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Meet The Group Trying To Fix America’s Partisan Divide One Workshop At A Time

Sixteen people from both sides of the ideological aisle gathered Saturday for an unlikely experiment: learning how to speak civilly and try to understand each other.

Better Angels, a nonprofit organization, hosted its 25th workshop, this time in a McLean, Va., church, aimed at bridging the divide between red and blue America in an increasing tense political era.

“After the presidential election of 2016, it seemed to me at least, and I think some of the others, that the rancor in our public life that has always been there was going to get worse. Three weeks after the election, we had the first one of these meetings in Southern Ohio,” David Blankenhorn, one of the co-founders of Better Angels, told The Daily Caller News Foundation.

The group has since taken off, traversing America and hosting numerous city workshops in an effort not to push conservatives and liberals to rethink their beliefs, but rather to get them to re-examine long held stereotypes they hold. Those gathered Saturday came from throughout the country and ranged from college students to older retirees.

Organizers Blankenhorn and Dr. William Doherty, a University of Minnesota professor who created the workshop exercises, led the group through three main exercises aimed at helping participants, labeled as either blue or red according to their political leaning, to better understand each other. The first exercise consisted of reducing stereotypes, the second had participants listing reservations they had about their party and the third allowed each side to question the other about their beliefs.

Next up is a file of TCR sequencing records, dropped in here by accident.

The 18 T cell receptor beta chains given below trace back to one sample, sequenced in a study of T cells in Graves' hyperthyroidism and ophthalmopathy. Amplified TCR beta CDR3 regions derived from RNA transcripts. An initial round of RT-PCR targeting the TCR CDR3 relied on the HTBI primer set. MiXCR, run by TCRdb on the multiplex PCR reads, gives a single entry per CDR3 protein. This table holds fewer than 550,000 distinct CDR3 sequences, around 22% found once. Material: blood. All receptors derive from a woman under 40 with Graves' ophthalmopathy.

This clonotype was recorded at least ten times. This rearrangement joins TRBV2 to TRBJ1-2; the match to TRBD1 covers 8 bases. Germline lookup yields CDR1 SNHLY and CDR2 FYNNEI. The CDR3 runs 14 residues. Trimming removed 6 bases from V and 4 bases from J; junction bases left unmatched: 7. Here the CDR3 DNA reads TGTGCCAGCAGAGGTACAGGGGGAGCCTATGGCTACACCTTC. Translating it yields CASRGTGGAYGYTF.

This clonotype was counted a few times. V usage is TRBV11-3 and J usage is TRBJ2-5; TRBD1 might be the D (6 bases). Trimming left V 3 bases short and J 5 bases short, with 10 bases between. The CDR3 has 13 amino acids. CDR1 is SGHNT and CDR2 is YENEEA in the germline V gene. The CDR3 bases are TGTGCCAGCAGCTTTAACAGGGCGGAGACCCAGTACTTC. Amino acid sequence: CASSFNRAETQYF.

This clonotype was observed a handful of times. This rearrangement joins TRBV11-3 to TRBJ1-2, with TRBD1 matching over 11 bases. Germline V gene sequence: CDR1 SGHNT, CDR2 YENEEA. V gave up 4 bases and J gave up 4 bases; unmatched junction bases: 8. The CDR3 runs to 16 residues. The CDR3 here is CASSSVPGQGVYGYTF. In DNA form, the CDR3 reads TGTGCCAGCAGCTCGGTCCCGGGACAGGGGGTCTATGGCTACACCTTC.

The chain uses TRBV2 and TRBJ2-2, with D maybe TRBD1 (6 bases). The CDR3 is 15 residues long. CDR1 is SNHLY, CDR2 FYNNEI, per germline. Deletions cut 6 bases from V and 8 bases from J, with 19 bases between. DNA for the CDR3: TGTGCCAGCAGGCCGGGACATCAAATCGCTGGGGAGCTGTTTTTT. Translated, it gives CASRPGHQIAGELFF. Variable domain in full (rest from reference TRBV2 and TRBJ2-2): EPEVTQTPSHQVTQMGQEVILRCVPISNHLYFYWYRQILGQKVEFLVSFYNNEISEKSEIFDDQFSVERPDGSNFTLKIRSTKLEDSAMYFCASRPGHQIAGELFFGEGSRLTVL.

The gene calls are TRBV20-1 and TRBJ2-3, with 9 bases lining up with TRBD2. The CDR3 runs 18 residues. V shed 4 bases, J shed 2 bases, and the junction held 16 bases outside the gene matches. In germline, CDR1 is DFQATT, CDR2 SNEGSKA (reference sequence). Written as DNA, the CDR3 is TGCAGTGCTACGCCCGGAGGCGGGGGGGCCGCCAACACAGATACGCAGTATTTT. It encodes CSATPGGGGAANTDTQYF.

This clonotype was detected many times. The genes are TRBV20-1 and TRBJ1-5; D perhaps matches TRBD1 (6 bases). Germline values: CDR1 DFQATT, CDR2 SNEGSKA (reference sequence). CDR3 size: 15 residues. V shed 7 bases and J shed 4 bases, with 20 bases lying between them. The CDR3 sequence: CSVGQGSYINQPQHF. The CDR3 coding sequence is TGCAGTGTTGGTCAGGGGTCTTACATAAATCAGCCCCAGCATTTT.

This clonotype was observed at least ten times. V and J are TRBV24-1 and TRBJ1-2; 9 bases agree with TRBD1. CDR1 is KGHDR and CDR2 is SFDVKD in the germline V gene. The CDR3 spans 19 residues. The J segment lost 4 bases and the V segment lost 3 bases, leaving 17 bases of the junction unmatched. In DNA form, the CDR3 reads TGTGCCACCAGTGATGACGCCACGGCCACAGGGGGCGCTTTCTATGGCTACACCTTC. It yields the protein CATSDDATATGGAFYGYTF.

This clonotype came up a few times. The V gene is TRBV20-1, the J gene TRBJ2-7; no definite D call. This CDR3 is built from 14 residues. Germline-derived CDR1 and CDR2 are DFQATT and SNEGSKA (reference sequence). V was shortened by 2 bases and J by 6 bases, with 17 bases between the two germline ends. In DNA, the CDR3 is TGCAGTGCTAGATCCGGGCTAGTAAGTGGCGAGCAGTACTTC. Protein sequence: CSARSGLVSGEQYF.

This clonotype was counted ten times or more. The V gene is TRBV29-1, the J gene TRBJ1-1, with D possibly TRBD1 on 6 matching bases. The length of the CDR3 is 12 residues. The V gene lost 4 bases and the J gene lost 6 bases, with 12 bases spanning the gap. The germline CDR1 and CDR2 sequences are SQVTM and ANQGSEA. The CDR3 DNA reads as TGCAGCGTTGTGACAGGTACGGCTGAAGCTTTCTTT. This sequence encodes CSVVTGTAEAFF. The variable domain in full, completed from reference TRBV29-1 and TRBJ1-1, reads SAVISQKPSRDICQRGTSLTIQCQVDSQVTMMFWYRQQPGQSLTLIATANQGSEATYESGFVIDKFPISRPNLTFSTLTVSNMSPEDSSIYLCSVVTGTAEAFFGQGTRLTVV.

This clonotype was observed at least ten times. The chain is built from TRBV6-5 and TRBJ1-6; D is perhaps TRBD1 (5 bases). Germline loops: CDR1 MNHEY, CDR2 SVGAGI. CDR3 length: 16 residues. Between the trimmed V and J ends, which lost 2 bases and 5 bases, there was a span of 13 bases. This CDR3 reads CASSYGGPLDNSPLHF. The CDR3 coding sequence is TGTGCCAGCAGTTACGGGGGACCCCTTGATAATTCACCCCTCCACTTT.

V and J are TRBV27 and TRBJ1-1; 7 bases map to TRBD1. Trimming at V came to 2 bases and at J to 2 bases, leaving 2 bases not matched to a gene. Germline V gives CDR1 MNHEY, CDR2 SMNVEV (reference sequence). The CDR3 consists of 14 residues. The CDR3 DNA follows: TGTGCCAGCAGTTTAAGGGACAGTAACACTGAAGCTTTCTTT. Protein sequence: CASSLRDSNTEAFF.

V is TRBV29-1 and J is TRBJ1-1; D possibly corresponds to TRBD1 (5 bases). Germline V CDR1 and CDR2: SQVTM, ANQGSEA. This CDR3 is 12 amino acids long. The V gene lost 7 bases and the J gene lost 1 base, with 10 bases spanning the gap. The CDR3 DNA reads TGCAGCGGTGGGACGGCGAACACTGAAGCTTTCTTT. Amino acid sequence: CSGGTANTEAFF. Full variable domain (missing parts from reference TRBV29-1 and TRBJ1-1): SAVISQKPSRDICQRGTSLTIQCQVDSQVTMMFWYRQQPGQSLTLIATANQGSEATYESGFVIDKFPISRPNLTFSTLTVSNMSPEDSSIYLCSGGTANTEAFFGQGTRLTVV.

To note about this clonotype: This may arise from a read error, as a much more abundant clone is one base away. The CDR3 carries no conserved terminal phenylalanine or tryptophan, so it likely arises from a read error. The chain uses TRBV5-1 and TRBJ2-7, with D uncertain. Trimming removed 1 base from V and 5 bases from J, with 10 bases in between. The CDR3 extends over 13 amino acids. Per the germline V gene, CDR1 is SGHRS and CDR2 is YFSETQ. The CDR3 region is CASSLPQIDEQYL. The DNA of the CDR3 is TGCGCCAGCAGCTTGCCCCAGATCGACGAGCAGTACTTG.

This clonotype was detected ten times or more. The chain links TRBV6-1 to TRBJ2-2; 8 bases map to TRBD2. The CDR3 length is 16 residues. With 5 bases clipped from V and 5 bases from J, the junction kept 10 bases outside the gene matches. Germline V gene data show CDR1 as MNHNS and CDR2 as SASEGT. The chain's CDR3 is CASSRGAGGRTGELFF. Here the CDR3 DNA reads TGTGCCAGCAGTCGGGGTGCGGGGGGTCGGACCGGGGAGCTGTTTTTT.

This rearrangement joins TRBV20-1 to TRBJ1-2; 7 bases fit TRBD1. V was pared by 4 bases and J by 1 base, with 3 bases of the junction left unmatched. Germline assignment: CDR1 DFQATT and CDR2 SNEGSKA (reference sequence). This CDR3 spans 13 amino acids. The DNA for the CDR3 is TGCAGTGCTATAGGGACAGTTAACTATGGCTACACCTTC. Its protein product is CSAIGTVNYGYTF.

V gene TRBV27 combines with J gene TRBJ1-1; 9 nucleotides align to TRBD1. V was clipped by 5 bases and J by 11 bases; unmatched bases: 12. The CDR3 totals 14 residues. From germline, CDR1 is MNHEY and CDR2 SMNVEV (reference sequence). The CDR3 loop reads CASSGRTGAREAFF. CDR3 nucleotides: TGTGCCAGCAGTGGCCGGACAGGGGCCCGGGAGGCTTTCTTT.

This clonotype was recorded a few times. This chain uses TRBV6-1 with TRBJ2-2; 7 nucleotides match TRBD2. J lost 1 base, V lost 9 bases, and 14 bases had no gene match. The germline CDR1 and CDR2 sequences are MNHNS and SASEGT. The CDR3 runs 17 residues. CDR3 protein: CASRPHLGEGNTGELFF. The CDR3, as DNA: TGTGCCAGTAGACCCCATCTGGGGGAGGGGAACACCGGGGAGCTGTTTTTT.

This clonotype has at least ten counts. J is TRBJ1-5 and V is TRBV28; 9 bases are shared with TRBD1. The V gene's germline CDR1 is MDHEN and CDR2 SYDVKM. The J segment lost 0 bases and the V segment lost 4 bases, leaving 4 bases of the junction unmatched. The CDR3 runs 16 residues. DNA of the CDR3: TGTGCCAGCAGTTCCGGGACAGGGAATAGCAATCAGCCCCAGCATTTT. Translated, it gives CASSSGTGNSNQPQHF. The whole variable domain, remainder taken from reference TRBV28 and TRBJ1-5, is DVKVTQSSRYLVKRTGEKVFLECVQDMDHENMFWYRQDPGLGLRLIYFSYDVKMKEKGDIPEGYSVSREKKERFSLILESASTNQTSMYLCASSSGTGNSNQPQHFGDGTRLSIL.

Too often people think in terms of debate and trying to argue their side of the issue, Blankenhorn told TheDCNF. Doherty created his program specifically to change that desire in people and cause them to focus on hearing the other side rather than debating them. One major exercise focused on combating the stereotypes of each group: each side came up with the five biggest stereotypes about themselves, wrote examples that combated them and also searched to see if there was any truth behind the statements.

“We’re trying to get people to find one another as fellow citizens and to have respect for one another despite disagreements over politics. All of our exercises are intended to achieve that goal. We’re trying to get them to humanize the other side, so to speak,” Blankenhorn explained to the DCNF.

For the most part, participants seemed to find the program helpful in learning how to engage with the other side. One participant, Sam Applefield, said the experience at the workshop led him to become more reflective on why he holds the beliefs that he does.

“It definitely gives me hope to talk to people. I was very impressed that we had a day-long session of very calm and thoughtful conversation between people with very different ideas on what do about things in this country. So that gives me a lot of hope,” Rob Lee, a participant told TheDCNF. “I feel like there’s a lot more to be done. In one sense, I was hoping that more would come out of it and that we would really kind of get into some issues.”

Better Angels keeps growing; by 2017, the group plans to have at least 100 volunteers working for them. Ultimately, they want the group to become a huge force for change in America, influencing the way policy makers and politicians themselves interact with each other.

“We would like to be strong enough, smart enough and strategic enough to have an influence at the national policy level,” Blakenhorn told TheDCNF.

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